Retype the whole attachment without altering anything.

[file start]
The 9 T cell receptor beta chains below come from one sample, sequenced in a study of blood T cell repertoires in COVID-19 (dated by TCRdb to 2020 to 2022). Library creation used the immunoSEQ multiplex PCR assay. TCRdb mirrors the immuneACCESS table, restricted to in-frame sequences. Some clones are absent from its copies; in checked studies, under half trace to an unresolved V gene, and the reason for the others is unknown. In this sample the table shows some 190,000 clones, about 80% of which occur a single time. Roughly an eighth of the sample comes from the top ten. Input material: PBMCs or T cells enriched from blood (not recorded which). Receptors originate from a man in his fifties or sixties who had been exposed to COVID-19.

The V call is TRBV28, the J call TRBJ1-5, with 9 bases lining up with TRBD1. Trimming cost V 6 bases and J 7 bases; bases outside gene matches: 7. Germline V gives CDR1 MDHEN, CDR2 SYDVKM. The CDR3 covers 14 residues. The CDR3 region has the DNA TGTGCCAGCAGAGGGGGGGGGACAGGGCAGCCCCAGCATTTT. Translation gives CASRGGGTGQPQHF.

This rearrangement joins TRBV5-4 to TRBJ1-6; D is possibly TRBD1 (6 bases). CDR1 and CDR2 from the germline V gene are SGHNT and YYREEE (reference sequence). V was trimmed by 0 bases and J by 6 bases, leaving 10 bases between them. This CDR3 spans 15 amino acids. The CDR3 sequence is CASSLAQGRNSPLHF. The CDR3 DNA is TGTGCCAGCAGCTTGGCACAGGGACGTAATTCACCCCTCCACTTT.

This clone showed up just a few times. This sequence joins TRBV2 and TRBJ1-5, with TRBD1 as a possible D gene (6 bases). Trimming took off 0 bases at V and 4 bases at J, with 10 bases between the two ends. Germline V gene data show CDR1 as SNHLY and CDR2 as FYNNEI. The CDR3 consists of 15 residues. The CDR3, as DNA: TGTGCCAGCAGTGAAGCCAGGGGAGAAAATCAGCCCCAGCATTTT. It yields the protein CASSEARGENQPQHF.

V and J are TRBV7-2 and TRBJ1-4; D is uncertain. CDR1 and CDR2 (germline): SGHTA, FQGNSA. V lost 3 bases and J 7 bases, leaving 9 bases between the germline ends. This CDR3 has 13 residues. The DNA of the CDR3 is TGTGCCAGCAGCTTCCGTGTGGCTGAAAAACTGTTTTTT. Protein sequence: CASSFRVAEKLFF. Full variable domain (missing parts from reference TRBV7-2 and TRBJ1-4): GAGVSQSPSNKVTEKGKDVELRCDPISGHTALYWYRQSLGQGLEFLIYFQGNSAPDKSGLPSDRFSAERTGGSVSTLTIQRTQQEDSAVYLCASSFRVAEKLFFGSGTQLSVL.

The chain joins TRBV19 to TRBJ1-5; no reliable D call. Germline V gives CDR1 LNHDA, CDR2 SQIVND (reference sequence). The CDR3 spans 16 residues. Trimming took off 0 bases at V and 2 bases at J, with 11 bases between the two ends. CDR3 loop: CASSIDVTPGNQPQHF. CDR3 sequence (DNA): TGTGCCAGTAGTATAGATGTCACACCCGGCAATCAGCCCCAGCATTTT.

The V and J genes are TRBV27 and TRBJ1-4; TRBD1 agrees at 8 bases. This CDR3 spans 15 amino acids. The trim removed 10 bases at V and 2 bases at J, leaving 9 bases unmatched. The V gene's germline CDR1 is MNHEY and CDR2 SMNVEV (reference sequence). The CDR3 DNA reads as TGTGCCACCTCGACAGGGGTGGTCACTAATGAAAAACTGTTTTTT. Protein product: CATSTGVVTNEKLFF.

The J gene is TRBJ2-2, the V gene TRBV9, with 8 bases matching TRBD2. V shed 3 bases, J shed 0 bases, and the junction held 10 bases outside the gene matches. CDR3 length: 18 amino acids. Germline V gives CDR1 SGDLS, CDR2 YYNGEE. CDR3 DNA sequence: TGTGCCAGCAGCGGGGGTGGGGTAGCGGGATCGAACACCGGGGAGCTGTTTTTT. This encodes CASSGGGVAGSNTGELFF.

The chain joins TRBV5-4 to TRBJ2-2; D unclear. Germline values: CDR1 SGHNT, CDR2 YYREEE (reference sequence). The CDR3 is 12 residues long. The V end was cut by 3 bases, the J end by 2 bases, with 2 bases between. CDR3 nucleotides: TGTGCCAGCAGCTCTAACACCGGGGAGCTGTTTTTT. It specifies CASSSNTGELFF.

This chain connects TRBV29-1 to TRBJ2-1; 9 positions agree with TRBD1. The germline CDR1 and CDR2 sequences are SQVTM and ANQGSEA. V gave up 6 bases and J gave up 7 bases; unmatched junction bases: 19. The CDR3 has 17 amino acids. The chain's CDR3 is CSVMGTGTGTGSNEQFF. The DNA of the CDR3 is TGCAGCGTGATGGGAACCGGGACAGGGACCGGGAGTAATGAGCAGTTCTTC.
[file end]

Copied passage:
The 9 T cell receptor beta chains below come from one sample, sequenced in a study of blood T cell repertoires in COVID-19 (dated by TCRdb to 2020 to 2022). Library creation used the immunoSEQ multiplex PCR assay. TCRdb mirrors the immuneACCESS table, restricted to in-frame sequences. Some clones are absent from its copies; in checked studies, under half trace to an unresolved V gene, and the reason for the others is unknown. In this sample the table shows some 190,000 clones, about 80% of which occur a single time. Roughly an eighth of the sample comes from the top ten. Input material: PBMCs or T cells enriched from blood (not recorded which). Receptors originate from a man in his fifties or sixties who had been exposed to COVID-19.

The V call is TRBV28, the J call TRBJ1-5, with 9 bases lining up with TRBD1. Trimming cost V 6 bases and J 7 bases; bases outside gene matches: 7. Germline V gives CDR1 MDHEN, CDR2 SYDVKM. The CDR3 covers 14 residues. The CDR3 region has the DNA TGTGCCAGCAGAGGGGGGGGGACAGGGCAGCCCCAGCATTTT. Translation gives CASRGGGTGQPQHF.

This rearrangement joins TRBV5-4 to TRBJ1-6; D is possibly TRBD1 (6 bases). CDR1 and CDR2 from the germline V gene are SGHNT and YYREEE (reference sequence). V was trimmed by 0 bases and J by 6 bases, leaving 10 bases between them. This CDR3 spans 15 amino acids. The CDR3 sequence is CASSLAQGRNSPLHF. The CDR3 DNA is TGTGCCAGCAGCTTGGCACAGGGACGTAATTCACCCCTCCACTTT.

This clone showed up just a few times. This sequence joins TRBV2 and TRBJ1-5, with TRBD1 as a possible D gene (6 bases). Trimming took off 0 bases at V and 4 bases at J, with 10 bases between the two ends. Germline V gene data show CDR1 as SNHLY and CDR2 as FYNNEI. The CDR3 consists of 15 residues. The CDR3, as DNA: TGTGCCAGCAGTGAAGCCAGGGGAGAAAATCAGCCCCAGCATTTT. It yields the protein CASSEARGENQPQHF.

V and J are TRBV7-2 and TRBJ1-4; D is uncertain. CDR1 and CDR2 (germline): SGHTA, FQGNSA. V lost 3 bases and J 7 bases, leaving 9 bases between the germline ends. This CDR3 has 13 residues. The DNA of the CDR3 is TGTGCCAGCAGCTTCCGTGTGGCTGAAAAACTGTTTTTT. Protein sequence: CASSFRVAEKLFF. Full variable domain (missing parts from reference TRBV7-2 and TRBJ1-4): GAGVSQSPSNKVTEKGKDVELRCDPISGHTALYWYRQSLGQGLEFLIYFQGNSAPDKSGLPSDRFSAERTGGSVSTLTIQRTQQEDSAVYLCASSFRVAEKLFFGSGTQLSVL.

The chain joins TRBV19 to TRBJ1-5; no reliable D call. Germline V gives CDR1 LNHDA, CDR2 SQIVND (reference sequence). The CDR3 spans 16 residues. Trimming took off 0 bases at V and 2 bases at J, with 11 bases between the two ends. CDR3 loop: CASSIDVTPGNQPQHF. CDR3 sequence (DNA): TGTGCCAGTAGTATAGATGTCACACCCGGCAATCAGCCCCAGCATTTT.

The V and J genes are TRBV27 and TRBJ1-4; TRBD1 agrees at 8 bases. This CDR3 spans 15 amino acids. The trim removed 10 bases at V and 2 bases at J, leaving 9 bases unmatched. The V gene's germline CDR1 is MNHEY and CDR2 SMNVEV (reference sequence). The CDR3 DNA reads as TGTGCCACCTCGACAGGGGTGGTCACTAATGAAAAACTGTTTTTT. Protein product: CATSTGVVTNEKLFF.

The J gene is TRBJ2-2, the V gene TRBV9, with 8 bases matching TRBD2. V shed 3 bases, J shed 0 bases, and the junction held 10 bases outside the gene matches. CDR3 length: 18 amino acids. Germline V gives CDR1 SGDLS, CDR2 YYNGEE. CDR3 DNA sequence: TGTGCCAGCAGCGGGGGTGGGGTAGCGGGATCGAACACCGGGGAGCTGTTTTTT. This encodes CASSGGGVAGSNTGELFF.

The chain joins TRBV5-4 to TRBJ2-2; D unclear. Germline values: CDR1 SGHNT, CDR2 YYREEE (reference sequence). The CDR3 is 12 residues long. The V end was cut by 3 bases, the J end by 2 bases, with 2 bases between. CDR3 nucleotides: TGTGCCAGCAGCTCTAACACCGGGGAGCTGTTTTTT. It specifies CASSSNTGELFF.

This chain connects TRBV29-1 to TRBJ2-1; 9 positions agree with TRBD1. The germline CDR1 and CDR2 sequences are SQVTM and ANQGSEA. V gave up 6 bases and J gave up 7 bases; unmatched junction bases: 19. The CDR3 has 17 amino acids. The chain's CDR3 is CSVMGTGTGTGSNEQFF. The DNA of the CDR3 is TGCAGCGTGATGGGAACCGGGACAGGGACCGGGAGTAATGAGCAGTTCTTC.